Wednesday, June 12, 2019

Albanese turns on John Setka

Federal opposition leader Anthony Albanese has called for the expulsion of Construction, Forestry, Mining, Maritime and Energy Union Victorian secretary John Setka from the Labor Party over offensive comments and behaviour toward women. Speaking on Tuesday, Albanese said Setka’s complaints that Rosie Batty’s campaigning on domestic violence had lessened rights for men were “completely incompatible with the values of the Labor Party and the broader labour movement”, and that he had written to Labor’s national executive asking that a motion expelling Setka from the party be voted on at its next meeting in July.

Communications minister Paul Fletcher has indicated the federal government may be open to a review of press freedom laws following recent Australian Federal Police raids on media outlets. Speaking to Nine newspapers on Tuesday, Fletcher said the government understood “that last week’s events would cause anxiety amongst journalists”, and that press freedom was “a bedrock principle of the way that democracies operate”. Media Entertainment and Arts Alliance media president Marcus Strom has called for an overhaul of anti-terror and espionage laws following the AFP raids last week, saying that Coalition and Labor should “take collective responsibility for the legal framework they've created that is allowing for what appears to be [a] politically motivated assault on press freedom”.

One of the three elected representatives of Pauline Hanson’s One Nation in the Western Australian parliament has quit the party, and will sit in the state’s upper house as an independent. Charles Smith, who was elected to WA’s Legislative Council at the state election in 2017, announced his defection in parliament on Tuesday, saying that “today is the end of a long line of frustrations for me”. Smith’s defection will reduce One Nation’s influence in the upper house, where WA premier Mark McGowan’s Labor government must deal with a wide range of crossbenchers to pass legislation. One Nation has been beset by defections throughout its existence, with more than half of its elected representatives resigning from the party since it began winning parliamentary seats in 1998.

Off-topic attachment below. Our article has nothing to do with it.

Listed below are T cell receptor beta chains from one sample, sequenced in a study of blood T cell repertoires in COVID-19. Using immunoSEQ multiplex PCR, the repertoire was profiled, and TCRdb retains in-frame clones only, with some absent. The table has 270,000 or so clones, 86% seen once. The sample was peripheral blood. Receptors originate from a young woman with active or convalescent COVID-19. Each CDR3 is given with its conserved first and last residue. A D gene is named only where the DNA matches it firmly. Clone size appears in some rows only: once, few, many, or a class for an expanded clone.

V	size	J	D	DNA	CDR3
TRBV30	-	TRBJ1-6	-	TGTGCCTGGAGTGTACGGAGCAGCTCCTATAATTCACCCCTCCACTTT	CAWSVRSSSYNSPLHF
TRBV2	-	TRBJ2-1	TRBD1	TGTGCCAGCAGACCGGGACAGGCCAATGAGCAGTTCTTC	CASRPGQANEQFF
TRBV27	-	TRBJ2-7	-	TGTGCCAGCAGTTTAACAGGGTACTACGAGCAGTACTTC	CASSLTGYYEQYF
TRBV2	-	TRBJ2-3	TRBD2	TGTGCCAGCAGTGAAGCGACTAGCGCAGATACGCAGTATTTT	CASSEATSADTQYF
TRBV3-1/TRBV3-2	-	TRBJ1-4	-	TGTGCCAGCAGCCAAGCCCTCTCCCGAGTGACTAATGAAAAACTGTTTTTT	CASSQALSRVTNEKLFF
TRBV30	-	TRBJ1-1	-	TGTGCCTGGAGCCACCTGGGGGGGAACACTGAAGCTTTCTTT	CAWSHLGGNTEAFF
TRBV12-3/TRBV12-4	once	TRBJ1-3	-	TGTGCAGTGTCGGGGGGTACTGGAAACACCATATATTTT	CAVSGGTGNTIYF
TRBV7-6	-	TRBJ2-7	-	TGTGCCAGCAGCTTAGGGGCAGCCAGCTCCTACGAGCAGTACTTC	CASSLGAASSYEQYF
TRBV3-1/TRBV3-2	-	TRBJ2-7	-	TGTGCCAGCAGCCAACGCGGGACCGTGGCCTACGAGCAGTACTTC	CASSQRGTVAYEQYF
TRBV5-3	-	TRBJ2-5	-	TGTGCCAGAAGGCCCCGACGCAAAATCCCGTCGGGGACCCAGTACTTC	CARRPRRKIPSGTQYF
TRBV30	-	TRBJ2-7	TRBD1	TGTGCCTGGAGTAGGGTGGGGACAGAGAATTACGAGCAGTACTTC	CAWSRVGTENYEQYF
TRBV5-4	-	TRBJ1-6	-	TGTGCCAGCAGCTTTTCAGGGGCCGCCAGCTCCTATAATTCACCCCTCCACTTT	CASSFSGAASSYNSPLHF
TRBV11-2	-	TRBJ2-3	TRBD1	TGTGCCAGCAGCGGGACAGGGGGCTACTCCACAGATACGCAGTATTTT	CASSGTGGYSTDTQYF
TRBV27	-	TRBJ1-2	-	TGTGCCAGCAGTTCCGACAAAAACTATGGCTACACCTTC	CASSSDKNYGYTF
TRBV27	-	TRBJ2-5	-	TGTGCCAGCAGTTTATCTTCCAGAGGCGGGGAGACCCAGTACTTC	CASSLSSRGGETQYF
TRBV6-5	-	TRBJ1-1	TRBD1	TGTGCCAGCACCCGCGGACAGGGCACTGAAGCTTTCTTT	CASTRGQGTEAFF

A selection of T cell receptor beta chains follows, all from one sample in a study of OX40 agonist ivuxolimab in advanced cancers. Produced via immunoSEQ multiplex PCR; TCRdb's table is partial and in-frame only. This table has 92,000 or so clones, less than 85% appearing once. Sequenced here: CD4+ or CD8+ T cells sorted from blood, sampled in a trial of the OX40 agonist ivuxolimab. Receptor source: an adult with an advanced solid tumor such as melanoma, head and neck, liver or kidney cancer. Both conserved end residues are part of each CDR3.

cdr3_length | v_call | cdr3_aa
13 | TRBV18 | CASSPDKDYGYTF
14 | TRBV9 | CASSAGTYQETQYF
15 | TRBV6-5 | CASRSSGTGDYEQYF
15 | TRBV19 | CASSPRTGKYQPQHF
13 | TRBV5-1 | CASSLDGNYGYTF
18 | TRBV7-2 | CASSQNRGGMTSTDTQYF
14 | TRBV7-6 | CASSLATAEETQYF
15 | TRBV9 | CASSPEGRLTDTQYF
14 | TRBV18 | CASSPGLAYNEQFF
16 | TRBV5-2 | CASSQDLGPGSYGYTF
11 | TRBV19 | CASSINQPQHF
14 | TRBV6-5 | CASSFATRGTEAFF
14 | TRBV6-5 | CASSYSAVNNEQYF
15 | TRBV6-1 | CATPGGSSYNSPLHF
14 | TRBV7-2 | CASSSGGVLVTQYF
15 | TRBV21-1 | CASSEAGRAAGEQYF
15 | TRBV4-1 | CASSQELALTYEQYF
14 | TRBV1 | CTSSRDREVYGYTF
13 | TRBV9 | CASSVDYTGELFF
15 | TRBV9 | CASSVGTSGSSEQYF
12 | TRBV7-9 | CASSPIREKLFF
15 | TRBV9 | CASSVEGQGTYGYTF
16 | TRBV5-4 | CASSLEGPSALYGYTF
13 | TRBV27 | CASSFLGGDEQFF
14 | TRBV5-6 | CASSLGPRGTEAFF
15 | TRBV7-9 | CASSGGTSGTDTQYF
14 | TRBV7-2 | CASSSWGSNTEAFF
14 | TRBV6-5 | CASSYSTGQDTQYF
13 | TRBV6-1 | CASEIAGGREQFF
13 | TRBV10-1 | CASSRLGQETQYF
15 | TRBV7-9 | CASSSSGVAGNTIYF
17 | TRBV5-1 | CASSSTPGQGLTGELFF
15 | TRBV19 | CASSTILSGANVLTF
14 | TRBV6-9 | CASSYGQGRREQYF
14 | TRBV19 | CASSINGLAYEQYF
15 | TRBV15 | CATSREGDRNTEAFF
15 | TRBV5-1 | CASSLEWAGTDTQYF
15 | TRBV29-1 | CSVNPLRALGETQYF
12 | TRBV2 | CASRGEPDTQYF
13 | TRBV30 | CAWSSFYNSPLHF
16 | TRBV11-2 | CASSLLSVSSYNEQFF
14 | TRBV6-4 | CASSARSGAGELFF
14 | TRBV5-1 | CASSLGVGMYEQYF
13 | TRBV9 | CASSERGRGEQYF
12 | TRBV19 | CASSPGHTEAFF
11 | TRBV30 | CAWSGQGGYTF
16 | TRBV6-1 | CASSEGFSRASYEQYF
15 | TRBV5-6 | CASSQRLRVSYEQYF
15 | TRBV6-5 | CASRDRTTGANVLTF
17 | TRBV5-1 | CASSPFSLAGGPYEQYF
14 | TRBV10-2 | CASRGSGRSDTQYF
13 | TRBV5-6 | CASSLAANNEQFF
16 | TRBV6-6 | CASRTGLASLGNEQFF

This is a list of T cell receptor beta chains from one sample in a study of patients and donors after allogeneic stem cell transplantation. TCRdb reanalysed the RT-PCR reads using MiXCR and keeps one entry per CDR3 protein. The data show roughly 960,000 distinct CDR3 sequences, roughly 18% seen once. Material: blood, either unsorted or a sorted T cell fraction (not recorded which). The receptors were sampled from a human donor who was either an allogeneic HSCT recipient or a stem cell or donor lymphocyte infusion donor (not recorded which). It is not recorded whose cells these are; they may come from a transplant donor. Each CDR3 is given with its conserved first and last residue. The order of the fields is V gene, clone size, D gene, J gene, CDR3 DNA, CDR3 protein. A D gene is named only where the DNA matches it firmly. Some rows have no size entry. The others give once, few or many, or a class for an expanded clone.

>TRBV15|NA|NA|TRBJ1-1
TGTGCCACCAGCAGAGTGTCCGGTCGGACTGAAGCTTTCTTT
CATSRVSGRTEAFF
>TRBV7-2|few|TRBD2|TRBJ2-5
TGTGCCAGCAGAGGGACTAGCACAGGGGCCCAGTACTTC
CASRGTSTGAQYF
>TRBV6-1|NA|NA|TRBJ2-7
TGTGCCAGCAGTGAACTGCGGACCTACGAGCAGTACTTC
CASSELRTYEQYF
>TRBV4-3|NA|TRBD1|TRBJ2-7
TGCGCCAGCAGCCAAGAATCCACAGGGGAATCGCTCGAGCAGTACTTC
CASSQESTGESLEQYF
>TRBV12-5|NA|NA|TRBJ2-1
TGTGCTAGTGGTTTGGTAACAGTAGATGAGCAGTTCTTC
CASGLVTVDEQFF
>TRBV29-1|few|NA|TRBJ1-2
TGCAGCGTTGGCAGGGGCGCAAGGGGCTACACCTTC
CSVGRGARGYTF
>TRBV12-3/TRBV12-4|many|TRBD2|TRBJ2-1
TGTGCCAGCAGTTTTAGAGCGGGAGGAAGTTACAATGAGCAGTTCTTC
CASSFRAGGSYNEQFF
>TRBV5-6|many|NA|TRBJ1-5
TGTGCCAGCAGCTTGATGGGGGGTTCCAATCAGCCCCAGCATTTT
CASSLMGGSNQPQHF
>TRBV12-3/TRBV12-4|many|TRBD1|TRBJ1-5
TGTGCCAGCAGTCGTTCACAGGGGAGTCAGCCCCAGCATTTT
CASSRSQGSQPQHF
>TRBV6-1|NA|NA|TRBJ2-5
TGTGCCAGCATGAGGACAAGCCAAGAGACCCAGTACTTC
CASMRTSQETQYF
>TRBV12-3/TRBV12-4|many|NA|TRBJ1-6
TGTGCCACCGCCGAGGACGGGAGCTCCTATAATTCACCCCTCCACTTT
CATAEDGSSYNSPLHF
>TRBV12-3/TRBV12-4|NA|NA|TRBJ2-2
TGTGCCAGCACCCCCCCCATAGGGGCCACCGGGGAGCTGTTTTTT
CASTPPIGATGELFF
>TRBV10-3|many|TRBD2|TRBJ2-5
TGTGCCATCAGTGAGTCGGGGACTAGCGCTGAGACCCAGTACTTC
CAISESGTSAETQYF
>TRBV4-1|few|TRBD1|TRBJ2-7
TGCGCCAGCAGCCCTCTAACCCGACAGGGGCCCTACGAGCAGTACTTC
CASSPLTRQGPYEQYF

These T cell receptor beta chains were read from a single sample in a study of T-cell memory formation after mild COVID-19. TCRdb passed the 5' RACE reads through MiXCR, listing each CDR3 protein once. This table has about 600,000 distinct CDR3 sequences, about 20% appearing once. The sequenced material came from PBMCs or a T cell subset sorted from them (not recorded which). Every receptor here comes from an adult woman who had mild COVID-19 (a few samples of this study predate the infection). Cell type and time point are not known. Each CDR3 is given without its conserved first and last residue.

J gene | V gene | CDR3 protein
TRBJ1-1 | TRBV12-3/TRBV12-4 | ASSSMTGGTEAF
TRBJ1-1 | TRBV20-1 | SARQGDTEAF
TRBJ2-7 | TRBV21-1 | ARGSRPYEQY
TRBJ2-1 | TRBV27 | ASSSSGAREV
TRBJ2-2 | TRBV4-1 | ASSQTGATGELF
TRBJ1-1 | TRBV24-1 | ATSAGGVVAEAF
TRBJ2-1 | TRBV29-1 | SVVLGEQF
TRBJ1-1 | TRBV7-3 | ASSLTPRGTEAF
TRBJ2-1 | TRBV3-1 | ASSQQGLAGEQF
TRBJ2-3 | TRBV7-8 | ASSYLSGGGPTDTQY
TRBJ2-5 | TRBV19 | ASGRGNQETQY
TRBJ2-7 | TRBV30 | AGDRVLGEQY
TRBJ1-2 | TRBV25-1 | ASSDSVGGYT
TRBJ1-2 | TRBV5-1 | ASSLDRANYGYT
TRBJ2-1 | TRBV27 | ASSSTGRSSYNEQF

And a university professor who stood for former senator Fraser Anning’s Conservative Nationals party at the federal election has been awarded a Queen’s Birthday honour. Adrian Cheok, a computer scientist who has posted homophobic social media content about Labor senator Penny Wong and advocates for government funding to improve human sex with robots, was inducted into the Order of Australia “for significant service to international education” on Monday. Cheok stood as the Conservative National candidate in the Adelaide seat of Boothby, winning 868 votes.

Lastly, today is my final day at The Briefing. After two-and-a-half years, it’s time to try something new. Thanks to Erik Jensen, Glenn Mulcaster, my long-suffering subeditor, and you, the reader.



“As the tensions between the US and China grow, Australia is left in a position a bit like a kid caught between divorcing parents, traumatised by the prospect of choosing one or the other.”


“It was as if James Balcombe, supported in court by a woman whose baby bump was not yet a match for his own bulging belly, was not the wannabe king of the (inflatable) kingdom. Rather, it was as if he were but a curious onlooker who had entered Magistrate Sarah Dawes’s courtroom in error but stayed due to the attention-­grabbing incompatibility of Molotov cocktails and kids’ jumping castles.”


“The interesting thing about the Chinese word for gunpowder is that it doesn’t contain the word ‘gun’. Historically, as with many materials eventually warped for violence, its original uses were much more positive, including celebration and ancestor worship. The Chinese term, 火药 huǒ yào, literally means ‘fire medicine’.”


“The Aboriginal owners of two clothing businesses are shocked after receiving legal letters demanding they stop using the Aboriginal flag on their merchandise because it ‘violates Australian copyright laws’. The NRL, Cricket Australia and the AFL may also have been issued notices by Queensland-based WAM Clothing over the use of the Aboriginal flag on clothing.”


“A non-Indigenous company that holds worldwide exclusive rights to use the Aboriginal flag on clothing, and has issued infringement notices to the AFL and several Aboriginal companies that use it, is part-owned by a man who has previously been prosecuted by the Australian Competition and Consumer Commission for selling fake Aboriginal art.”


“I’ve got some shit boys. My huge beautiful wife gave me children who think and speak like the toilet. I have four garbage sons: The first son is named Royce, the second son is named Preston, the third son is named Lance And Blake (two names for just one son), and the fourth son is the dreaded Laramie. Which one of my toxic sons are you? Take this quiz to find out!”

Breaking up big tech
Once a radical thought, the idea of breaking up tech giants to help regulate them is gaining traction with politicians and tech entrepreneurs. Osman Faruqi on the battle between free speech and hate speech at places like Facebook.

Alex McKinnon
is Schwartz Media's morning editor.